There’s argument about why ‘high fat’ diets cause deleterious effects on the microbiota. Anything we eat but do not absorb fully will potentially feed the bugs (bacteria, fungi, whatever), which we can generally call fermentation.
The effect of fermentation (positive, negative) depends on the selectivity of the feeding (which bugs eat what), which depends on the strains present and the foodstuffs being fermented.
Almost everything can be fermented.
Simple sugars can be fermented by almost everything, so the benefit goes to the bugs which are faster growers and dividers (generally more pathogenic); hence why glucose or fructose mal-absorption is big trouble.
Various fibers can be fermented, and there is broad variability in the effect, since some fibers (such as some types of ‘resistant starch’ and fructooligosaccharides like inulin) preferentially feed the good guys (like bifido) and some longer chain carbs preferentially feed the bad guys.
Protein is less universally fermented, which highly advantages the bugs which can eat nitrogen compounds efficiently, like klebsiella and clostridium. Thus, too much protein, overtime, can lead to an increase in pathogenic strains.
Fat is, as I understand, not fermented (at least negligibly so). But the bile acids used to digest fat are fermented selectively by a relative few strains which have adapted to this, which includes the newly discovered Bilophilia.
In the case of the high fat diet, at least two things are going on here:
1) The increase in bile acids needed for fat digestion increase the presence of bugs that can eat bile acids (like bilophilia)
2) The high fat diet was also low in carbs, and therefore low in substrates that would feed non-fat-eating bugs. Thus, these bacteria, including bifido and other generally-accepted-to-be ‘good bugs’ would be starved.
Some believe that the latter is far more important than the former, and that a high fat diet that is also high in inulin or resistant starch type fibers would suffer ZERO or NEARLY ZERO deleterious effects.
One could ask the questions: so what?
Well, I think this is important to note how many long-time low carbers have some serious problems after months to years of low carbing, including autoimmune and metabolic issues. In fact, in the one year all-meat diet at Bellevue Hospital, I believe it was Andersen who ate a sandwich on his first day back from the year of only meat, and ended up in the hospital the next day needing intravenous antibiotics for a serious pneumonia infection. The researchers didn’t know what to make of that, but they added that comment into the end of the paper.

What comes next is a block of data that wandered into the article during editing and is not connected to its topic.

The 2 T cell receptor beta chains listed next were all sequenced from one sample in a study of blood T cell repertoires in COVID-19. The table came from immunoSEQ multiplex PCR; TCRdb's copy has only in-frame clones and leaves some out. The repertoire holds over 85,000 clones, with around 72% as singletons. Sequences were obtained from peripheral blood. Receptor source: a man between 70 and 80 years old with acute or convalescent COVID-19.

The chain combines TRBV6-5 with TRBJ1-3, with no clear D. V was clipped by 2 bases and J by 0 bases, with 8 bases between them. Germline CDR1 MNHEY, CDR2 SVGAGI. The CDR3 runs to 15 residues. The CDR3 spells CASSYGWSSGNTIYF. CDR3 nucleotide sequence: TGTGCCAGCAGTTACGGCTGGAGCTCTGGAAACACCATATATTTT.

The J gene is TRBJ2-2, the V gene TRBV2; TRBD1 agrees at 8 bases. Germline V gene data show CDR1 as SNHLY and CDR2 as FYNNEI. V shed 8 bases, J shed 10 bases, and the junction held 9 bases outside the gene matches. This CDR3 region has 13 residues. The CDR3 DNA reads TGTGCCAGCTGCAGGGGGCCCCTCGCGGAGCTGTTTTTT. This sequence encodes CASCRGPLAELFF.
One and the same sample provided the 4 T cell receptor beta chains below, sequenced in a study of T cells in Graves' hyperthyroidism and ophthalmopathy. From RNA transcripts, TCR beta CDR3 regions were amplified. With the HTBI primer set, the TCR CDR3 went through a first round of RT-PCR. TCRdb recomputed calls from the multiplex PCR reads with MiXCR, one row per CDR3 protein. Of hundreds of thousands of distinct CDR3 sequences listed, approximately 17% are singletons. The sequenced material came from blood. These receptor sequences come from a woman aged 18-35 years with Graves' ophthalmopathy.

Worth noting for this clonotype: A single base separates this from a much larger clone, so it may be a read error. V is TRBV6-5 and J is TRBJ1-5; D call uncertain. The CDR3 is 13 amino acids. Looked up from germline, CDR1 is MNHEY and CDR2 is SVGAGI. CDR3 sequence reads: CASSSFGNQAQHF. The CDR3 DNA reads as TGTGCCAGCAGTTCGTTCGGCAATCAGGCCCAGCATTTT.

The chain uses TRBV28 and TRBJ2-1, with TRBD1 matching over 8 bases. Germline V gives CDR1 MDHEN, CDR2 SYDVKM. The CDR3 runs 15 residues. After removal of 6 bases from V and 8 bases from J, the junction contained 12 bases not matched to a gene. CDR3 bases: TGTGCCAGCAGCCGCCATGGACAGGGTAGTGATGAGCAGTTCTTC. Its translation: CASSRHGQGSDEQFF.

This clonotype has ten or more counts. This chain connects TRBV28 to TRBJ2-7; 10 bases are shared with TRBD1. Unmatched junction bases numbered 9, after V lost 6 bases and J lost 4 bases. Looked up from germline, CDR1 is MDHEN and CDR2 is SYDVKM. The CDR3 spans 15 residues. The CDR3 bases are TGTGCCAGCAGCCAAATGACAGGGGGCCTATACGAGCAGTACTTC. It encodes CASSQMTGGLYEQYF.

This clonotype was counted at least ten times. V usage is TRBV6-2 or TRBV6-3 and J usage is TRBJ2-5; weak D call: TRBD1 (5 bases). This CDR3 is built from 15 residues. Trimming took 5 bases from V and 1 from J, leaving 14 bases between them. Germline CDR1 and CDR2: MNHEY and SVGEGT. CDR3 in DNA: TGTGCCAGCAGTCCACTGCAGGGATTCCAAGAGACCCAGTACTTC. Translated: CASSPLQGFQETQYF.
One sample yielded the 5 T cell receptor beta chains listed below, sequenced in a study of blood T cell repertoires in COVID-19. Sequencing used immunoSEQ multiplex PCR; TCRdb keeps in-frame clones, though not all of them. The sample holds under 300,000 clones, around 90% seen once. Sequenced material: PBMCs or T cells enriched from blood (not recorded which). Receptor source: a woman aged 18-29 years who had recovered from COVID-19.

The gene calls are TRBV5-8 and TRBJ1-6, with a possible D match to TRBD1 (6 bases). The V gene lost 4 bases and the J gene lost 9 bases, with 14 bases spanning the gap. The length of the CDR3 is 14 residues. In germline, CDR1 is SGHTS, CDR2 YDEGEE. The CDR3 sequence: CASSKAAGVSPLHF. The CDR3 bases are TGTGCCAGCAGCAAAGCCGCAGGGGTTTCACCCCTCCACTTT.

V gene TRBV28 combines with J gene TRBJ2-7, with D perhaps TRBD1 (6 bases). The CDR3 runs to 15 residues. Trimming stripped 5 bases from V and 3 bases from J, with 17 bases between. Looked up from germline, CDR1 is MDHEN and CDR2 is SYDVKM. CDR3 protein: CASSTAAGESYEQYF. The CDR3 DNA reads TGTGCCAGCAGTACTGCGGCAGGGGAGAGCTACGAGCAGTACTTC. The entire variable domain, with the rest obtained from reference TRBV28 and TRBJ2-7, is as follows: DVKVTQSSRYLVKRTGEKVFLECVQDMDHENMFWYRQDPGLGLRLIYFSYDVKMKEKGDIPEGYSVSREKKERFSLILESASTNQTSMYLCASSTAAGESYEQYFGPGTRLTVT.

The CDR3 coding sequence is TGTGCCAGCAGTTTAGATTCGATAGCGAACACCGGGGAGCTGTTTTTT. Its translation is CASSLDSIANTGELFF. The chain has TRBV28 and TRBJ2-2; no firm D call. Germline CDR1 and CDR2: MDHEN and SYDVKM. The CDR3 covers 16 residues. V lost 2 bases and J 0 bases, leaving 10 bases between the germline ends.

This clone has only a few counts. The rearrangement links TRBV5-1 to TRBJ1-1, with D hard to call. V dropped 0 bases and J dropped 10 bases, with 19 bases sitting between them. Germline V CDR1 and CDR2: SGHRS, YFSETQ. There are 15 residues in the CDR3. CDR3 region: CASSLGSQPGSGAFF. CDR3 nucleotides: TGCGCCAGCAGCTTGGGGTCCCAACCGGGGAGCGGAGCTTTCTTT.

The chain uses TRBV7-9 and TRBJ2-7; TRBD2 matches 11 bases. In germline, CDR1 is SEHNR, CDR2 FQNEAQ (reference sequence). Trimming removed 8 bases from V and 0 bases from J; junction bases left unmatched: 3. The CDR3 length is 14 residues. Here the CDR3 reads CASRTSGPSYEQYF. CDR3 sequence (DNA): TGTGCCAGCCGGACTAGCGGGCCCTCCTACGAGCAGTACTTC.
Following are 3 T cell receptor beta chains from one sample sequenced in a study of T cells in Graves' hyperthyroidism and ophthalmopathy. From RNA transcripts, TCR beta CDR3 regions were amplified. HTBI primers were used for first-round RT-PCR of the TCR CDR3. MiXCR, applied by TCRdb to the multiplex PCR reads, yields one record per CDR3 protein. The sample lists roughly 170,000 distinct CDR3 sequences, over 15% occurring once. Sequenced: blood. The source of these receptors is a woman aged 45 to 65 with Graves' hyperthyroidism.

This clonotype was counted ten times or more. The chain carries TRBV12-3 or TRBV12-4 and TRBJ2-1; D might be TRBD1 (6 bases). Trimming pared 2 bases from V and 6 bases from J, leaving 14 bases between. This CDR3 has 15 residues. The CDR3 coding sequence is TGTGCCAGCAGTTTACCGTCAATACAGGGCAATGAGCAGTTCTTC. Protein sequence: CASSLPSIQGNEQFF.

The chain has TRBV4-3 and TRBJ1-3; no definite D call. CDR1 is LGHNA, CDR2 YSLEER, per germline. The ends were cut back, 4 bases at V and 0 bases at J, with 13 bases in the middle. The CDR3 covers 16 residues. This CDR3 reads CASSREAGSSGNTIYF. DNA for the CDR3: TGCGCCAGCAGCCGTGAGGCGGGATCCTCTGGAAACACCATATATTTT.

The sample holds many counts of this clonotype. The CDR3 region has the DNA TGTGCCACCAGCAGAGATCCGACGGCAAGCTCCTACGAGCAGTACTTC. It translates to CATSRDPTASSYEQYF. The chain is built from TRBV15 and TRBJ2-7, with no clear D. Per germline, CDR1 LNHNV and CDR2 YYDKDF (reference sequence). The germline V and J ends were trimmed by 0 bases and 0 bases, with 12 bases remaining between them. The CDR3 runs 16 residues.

I think we now know what to make of it: the zero carb, high protein diet selectively bred relatively pathogenic, protein-consuming bugs, while it starved the good guys. As soon as he ate some easy-to-digest starch (everything can eat glucose and short glucose units), the bugs went wild. I think supplementing with inulin for a week or two as a transition from the low carb diet to the more typical diet could have prevented the whole shebang (my hunch).
To now get to the original question: are some people screwed? Yes. If the necessary strains are present but just dwindled in number, changing the diet may alleviate everything by re-balancing the proportions of the various strains. Eating more inulin, tubers, and fruits, and less simple sugars and protein (but still getting enough protein) will re-balance things within a few months to years. Even biofilms won’t stand a chance, since well-fed bifido can destroy pathogenic biofilms.
However, if the needed strains are simply NOT PRESENT, you’re screwed. My understanding is that many of the ‘needed’ strains don’t exist out-and-about, but only in our intestines. They have essentially been evolved for within our intestines, and they are only passed from one set of mucus membranes to another. So, vaginal births are good, C-sections bad. Prebiotics and vitamins good, antibiotics bad.
The best hope for someone without the proper strains is to eat as well as you can, minding your symptoms, and to have lots of mucus membrane contact with other, healthier people (kissing, sex of all types); and to potentially get a fecal transplant, though I would keep that on the back-burner since it is very new and many things are yet to be worked out with that.
This should not be thought of as exclusive to eating a nutrient-dense diet. The body has many tricks to deal with bacterial endotoxin and/or mycotoxin infiltration and so on when provided with ample nutrients. And also keep in mind, the deleterious effects of endotoxin (that is, the bad effects of bad bugs) are amplified in the presence of high PUFA, for several reasons including greater permeability of the intestines in the first place, and inability of the liver to be able to quickly and quietly detox the garbage coming in from the intestines.
So, eat well, have some hot sex, kiss everybody as if you were Italian, and go from there.